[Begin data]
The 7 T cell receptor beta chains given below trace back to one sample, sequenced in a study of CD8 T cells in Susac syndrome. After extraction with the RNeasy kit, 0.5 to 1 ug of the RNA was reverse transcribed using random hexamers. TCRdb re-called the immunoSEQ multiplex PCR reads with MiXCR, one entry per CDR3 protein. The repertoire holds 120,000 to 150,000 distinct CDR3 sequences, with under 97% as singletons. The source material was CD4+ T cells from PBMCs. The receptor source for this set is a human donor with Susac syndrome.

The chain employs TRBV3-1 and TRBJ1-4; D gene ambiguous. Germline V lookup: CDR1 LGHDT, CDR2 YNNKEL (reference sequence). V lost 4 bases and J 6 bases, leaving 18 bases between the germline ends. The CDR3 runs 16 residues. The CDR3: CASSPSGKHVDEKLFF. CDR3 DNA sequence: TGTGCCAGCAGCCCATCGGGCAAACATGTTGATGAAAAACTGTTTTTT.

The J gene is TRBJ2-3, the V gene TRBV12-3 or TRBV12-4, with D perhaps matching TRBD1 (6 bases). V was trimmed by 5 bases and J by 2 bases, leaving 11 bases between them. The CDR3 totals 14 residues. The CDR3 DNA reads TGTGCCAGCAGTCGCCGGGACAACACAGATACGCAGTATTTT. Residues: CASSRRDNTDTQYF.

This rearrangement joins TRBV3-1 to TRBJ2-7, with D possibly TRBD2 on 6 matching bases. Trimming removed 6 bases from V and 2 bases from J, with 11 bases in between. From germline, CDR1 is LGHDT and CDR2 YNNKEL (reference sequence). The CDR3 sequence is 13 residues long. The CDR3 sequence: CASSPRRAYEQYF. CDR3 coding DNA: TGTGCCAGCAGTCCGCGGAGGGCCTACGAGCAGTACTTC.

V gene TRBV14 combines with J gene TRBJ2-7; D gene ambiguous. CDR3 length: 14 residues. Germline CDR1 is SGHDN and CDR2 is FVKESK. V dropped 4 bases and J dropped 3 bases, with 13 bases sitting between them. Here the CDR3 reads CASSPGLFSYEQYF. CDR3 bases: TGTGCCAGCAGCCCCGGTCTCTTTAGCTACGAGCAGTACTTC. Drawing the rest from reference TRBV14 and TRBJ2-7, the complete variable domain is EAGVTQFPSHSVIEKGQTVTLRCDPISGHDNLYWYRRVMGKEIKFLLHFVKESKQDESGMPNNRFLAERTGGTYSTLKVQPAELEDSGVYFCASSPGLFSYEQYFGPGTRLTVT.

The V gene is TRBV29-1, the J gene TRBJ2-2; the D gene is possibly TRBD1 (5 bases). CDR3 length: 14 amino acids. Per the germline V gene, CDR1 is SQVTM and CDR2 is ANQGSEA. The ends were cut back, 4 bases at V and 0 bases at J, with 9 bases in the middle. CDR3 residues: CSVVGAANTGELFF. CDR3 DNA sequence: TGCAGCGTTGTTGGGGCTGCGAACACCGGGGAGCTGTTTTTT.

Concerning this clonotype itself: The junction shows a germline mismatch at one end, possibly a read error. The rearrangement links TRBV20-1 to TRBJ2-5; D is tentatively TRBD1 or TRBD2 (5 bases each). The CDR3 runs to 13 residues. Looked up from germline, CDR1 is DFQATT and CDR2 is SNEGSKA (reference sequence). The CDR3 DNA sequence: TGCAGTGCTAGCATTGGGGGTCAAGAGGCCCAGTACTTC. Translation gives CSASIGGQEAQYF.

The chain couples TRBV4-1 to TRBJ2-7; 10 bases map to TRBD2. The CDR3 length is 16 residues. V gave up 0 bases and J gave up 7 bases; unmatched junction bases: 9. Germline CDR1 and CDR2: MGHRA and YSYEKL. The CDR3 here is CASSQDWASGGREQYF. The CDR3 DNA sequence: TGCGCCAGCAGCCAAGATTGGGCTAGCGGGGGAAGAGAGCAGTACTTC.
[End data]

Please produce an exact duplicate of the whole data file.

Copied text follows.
The 7 T cell receptor beta chains given below trace back to one sample, sequenced in a study of CD8 T cells in Susac syndrome. After extraction with the RNeasy kit, 0.5 to 1 ug of the RNA was reverse transcribed using random hexamers. TCRdb re-called the immunoSEQ multiplex PCR reads with MiXCR, one entry per CDR3 protein. The repertoire holds 120,000 to 150,000 distinct CDR3 sequences, with under 97% as singletons. The source material was CD4+ T cells from PBMCs. The receptor source for this set is a human donor with Susac syndrome.

The chain employs TRBV3-1 and TRBJ1-4; D gene ambiguous. Germline V lookup: CDR1 LGHDT, CDR2 YNNKEL (reference sequence). V lost 4 bases and J 6 bases, leaving 18 bases between the germline ends. The CDR3 runs 16 residues. The CDR3: CASSPSGKHVDEKLFF. CDR3 DNA sequence: TGTGCCAGCAGCCCATCGGGCAAACATGTTGATGAAAAACTGTTTTTT.

The J gene is TRBJ2-3, the V gene TRBV12-3 or TRBV12-4, with D perhaps matching TRBD1 (6 bases). V was trimmed by 5 bases and J by 2 bases, leaving 11 bases between them. The CDR3 totals 14 residues. The CDR3 DNA reads TGTGCCAGCAGTCGCCGGGACAACACAGATACGCAGTATTTT. Residues: CASSRRDNTDTQYF.

This rearrangement joins TRBV3-1 to TRBJ2-7, with D possibly TRBD2 on 6 matching bases. Trimming removed 6 bases from V and 2 bases from J, with 11 bases in between. From germline, CDR1 is LGHDT and CDR2 YNNKEL (reference sequence). The CDR3 sequence is 13 residues long. The CDR3 sequence: CASSPRRAYEQYF. CDR3 coding DNA: TGTGCCAGCAGTCCGCGGAGGGCCTACGAGCAGTACTTC.

V gene TRBV14 combines with J gene TRBJ2-7; D gene ambiguous. CDR3 length: 14 residues. Germline CDR1 is SGHDN and CDR2 is FVKESK. V dropped 4 bases and J dropped 3 bases, with 13 bases sitting between them. Here the CDR3 reads CASSPGLFSYEQYF. CDR3 bases: TGTGCCAGCAGCCCCGGTCTCTTTAGCTACGAGCAGTACTTC. Drawing the rest from reference TRBV14 and TRBJ2-7, the complete variable domain is EAGVTQFPSHSVIEKGQTVTLRCDPISGHDNLYWYRRVMGKEIKFLLHFVKESKQDESGMPNNRFLAERTGGTYSTLKVQPAELEDSGVYFCASSPGLFSYEQYFGPGTRLTVT.

The V gene is TRBV29-1, the J gene TRBJ2-2; the D gene is possibly TRBD1 (5 bases). CDR3 length: 14 amino acids. Per the germline V gene, CDR1 is SQVTM and CDR2 is ANQGSEA. The ends were cut back, 4 bases at V and 0 bases at J, with 9 bases in the middle. CDR3 residues: CSVVGAANTGELFF. CDR3 DNA sequence: TGCAGCGTTGTTGGGGCTGCGAACACCGGGGAGCTGTTTTTT.

Concerning this clonotype itself: The junction shows a germline mismatch at one end, possibly a read error. The rearrangement links TRBV20-1 to TRBJ2-5; D is tentatively TRBD1 or TRBD2 (5 bases each). The CDR3 runs to 13 residues. Looked up from germline, CDR1 is DFQATT and CDR2 is SNEGSKA (reference sequence). The CDR3 DNA sequence: TGCAGTGCTAGCATTGGGGGTCAAGAGGCCCAGTACTTC. Translation gives CSASIGGQEAQYF.

The chain couples TRBV4-1 to TRBJ2-7; 10 bases map to TRBD2. The CDR3 length is 16 residues. V gave up 0 bases and J gave up 7 bases; unmatched junction bases: 9. Germline CDR1 and CDR2: MGHRA and YSYEKL. The CDR3 here is CASSQDWASGGREQYF. The CDR3 DNA sequence: TGCGCCAGCAGCCAAGATTGGGCTAGCGGGGGAAGAGAGCAGTACTTC.